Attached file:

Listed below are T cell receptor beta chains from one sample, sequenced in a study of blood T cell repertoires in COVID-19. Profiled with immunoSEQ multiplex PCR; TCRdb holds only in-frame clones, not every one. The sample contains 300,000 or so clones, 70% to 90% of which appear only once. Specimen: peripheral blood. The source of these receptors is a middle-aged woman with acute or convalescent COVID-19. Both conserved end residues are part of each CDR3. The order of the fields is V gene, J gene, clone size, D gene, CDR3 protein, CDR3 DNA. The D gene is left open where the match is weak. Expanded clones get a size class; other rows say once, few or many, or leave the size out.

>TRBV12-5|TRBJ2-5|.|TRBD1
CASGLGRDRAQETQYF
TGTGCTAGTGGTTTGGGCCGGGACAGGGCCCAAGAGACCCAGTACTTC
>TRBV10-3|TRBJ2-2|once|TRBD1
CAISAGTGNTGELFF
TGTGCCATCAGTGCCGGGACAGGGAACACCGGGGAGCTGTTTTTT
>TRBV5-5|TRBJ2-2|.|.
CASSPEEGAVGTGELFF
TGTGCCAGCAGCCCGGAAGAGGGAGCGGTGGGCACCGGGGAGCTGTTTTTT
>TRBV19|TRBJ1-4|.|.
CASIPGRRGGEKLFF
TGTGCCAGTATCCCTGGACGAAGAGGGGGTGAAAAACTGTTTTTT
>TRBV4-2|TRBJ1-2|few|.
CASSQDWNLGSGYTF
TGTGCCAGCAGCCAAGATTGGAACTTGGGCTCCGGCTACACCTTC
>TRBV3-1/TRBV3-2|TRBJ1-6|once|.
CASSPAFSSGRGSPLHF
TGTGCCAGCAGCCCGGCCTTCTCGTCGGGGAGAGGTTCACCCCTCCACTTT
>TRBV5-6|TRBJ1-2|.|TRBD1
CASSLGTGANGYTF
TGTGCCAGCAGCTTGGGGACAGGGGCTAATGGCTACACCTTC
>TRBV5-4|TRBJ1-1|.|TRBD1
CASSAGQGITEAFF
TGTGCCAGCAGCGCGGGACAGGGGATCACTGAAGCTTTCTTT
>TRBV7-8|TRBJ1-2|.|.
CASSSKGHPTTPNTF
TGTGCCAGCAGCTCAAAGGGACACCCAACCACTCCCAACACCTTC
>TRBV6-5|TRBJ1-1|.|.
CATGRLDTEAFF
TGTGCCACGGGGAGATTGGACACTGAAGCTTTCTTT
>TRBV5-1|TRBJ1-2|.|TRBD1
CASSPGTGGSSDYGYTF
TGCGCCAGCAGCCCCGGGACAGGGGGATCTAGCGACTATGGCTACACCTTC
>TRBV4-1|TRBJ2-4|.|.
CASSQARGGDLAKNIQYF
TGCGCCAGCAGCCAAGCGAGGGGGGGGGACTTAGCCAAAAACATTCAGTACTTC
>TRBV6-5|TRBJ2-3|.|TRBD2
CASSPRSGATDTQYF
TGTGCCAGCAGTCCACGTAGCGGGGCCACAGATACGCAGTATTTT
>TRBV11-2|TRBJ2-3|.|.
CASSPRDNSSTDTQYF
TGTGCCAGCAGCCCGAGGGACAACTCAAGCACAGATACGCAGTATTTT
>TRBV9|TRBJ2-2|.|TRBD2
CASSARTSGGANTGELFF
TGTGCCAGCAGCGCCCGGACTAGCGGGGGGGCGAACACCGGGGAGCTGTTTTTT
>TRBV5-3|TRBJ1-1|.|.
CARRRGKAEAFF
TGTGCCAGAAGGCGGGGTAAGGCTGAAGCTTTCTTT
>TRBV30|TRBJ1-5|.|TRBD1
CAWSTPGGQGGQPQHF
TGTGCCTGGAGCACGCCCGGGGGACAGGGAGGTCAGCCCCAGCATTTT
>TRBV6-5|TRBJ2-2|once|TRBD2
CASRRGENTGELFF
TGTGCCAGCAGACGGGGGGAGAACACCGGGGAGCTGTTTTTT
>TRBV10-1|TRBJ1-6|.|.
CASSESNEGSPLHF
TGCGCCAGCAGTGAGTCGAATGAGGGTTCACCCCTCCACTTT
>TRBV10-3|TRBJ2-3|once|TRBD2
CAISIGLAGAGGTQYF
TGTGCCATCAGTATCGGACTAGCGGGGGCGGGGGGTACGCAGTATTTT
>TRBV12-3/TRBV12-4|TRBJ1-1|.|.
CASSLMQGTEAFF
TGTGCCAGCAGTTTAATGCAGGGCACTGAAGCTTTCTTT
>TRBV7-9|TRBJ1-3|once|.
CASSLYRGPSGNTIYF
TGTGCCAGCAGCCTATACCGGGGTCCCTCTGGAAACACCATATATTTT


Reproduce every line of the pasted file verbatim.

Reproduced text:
Listed below are T cell receptor beta chains from one sample, sequenced in a study of blood T cell repertoires in COVID-19. Profiled with immunoSEQ multiplex PCR; TCRdb holds only in-frame clones, not every one. The sample contains 300,000 or so clones, 70% to 90% of which appear only once. Specimen: peripheral blood. The source of these receptors is a middle-aged woman with acute or convalescent COVID-19. Both conserved end residues are part of each CDR3. The order of the fields is V gene, J gene, clone size, D gene, CDR3 protein, CDR3 DNA. The D gene is left open where the match is weak. Expanded clones get a size class; other rows say once, few or many, or leave the size out.

>TRBV12-5|TRBJ2-5|.|TRBD1
CASGLGRDRAQETQYF
TGTGCTAGTGGTTTGGGCCGGGACAGGGCCCAAGAGACCCAGTACTTC
>TRBV10-3|TRBJ2-2|once|TRBD1
CAISAGTGNTGELFF
TGTGCCATCAGTGCCGGGACAGGGAACACCGGGGAGCTGTTTTTT
>TRBV5-5|TRBJ2-2|.|.
CASSPEEGAVGTGELFF
TGTGCCAGCAGCCCGGAAGAGGGAGCGGTGGGCACCGGGGAGCTGTTTTTT
>TRBV19|TRBJ1-4|.|.
CASIPGRRGGEKLFF
TGTGCCAGTATCCCTGGACGAAGAGGGGGTGAAAAACTGTTTTTT
>TRBV4-2|TRBJ1-2|few|.
CASSQDWNLGSGYTF
TGTGCCAGCAGCCAAGATTGGAACTTGGGCTCCGGCTACACCTTC
>TRBV3-1/TRBV3-2|TRBJ1-6|once|.
CASSPAFSSGRGSPLHF
TGTGCCAGCAGCCCGGCCTTCTCGTCGGGGAGAGGTTCACCCCTCCACTTT
>TRBV5-6|TRBJ1-2|.|TRBD1
CASSLGTGANGYTF
TGTGCCAGCAGCTTGGGGACAGGGGCTAATGGCTACACCTTC
>TRBV5-4|TRBJ1-1|.|TRBD1
CASSAGQGITEAFF
TGTGCCAGCAGCGCGGGACAGGGGATCACTGAAGCTTTCTTT
>TRBV7-8|TRBJ1-2|.|.
CASSSKGHPTTPNTF
TGTGCCAGCAGCTCAAAGGGACACCCAACCACTCCCAACACCTTC
>TRBV6-5|TRBJ1-1|.|.
CATGRLDTEAFF
TGTGCCACGGGGAGATTGGACACTGAAGCTTTCTTT
>TRBV5-1|TRBJ1-2|.|TRBD1
CASSPGTGGSSDYGYTF
TGCGCCAGCAGCCCCGGGACAGGGGGATCTAGCGACTATGGCTACACCTTC
>TRBV4-1|TRBJ2-4|.|.
CASSQARGGDLAKNIQYF
TGCGCCAGCAGCCAAGCGAGGGGGGGGGACTTAGCCAAAAACATTCAGTACTTC
>TRBV6-5|TRBJ2-3|.|TRBD2
CASSPRSGATDTQYF
TGTGCCAGCAGTCCACGTAGCGGGGCCACAGATACGCAGTATTTT
>TRBV11-2|TRBJ2-3|.|.
CASSPRDNSSTDTQYF
TGTGCCAGCAGCCCGAGGGACAACTCAAGCACAGATACGCAGTATTTT
>TRBV9|TRBJ2-2|.|TRBD2
CASSARTSGGANTGELFF
TGTGCCAGCAGCGCCCGGACTAGCGGGGGGGCGAACACCGGGGAGCTGTTTTTT
>TRBV5-3|TRBJ1-1|.|.
CARRRGKAEAFF
TGTGCCAGAAGGCGGGGTAAGGCTGAAGCTTTCTTT
>TRBV30|TRBJ1-5|.|TRBD1
CAWSTPGGQGGQPQHF
TGTGCCTGGAGCACGCCCGGGGGACAGGGAGGTCAGCCCCAGCATTTT
>TRBV6-5|TRBJ2-2|once|TRBD2
CASRRGENTGELFF
TGTGCCAGCAGACGGGGGGAGAACACCGGGGAGCTGTTTTTT
>TRBV10-1|TRBJ1-6|.|.
CASSESNEGSPLHF
TGCGCCAGCAGTGAGTCGAATGAGGGTTCACCCCTCCACTTT
>TRBV10-3|TRBJ2-3|once|TRBD2
CAISIGLAGAGGTQYF
TGTGCCATCAGTATCGGACTAGCGGGGGCGGGGGGTACGCAGTATTTT
>TRBV12-3/TRBV12-4|TRBJ1-1|.|.
CASSLMQGTEAFF
TGTGCCAGCAGTTTAATGCAGGGCACTGAAGCTTTCTTT
>TRBV7-9|TRBJ1-3|once|.
CASSLYRGPSGNTIYF
TGTGCCAGCAGCCTATACCGGGGTCCCTCTGGAAACACCATATATTTT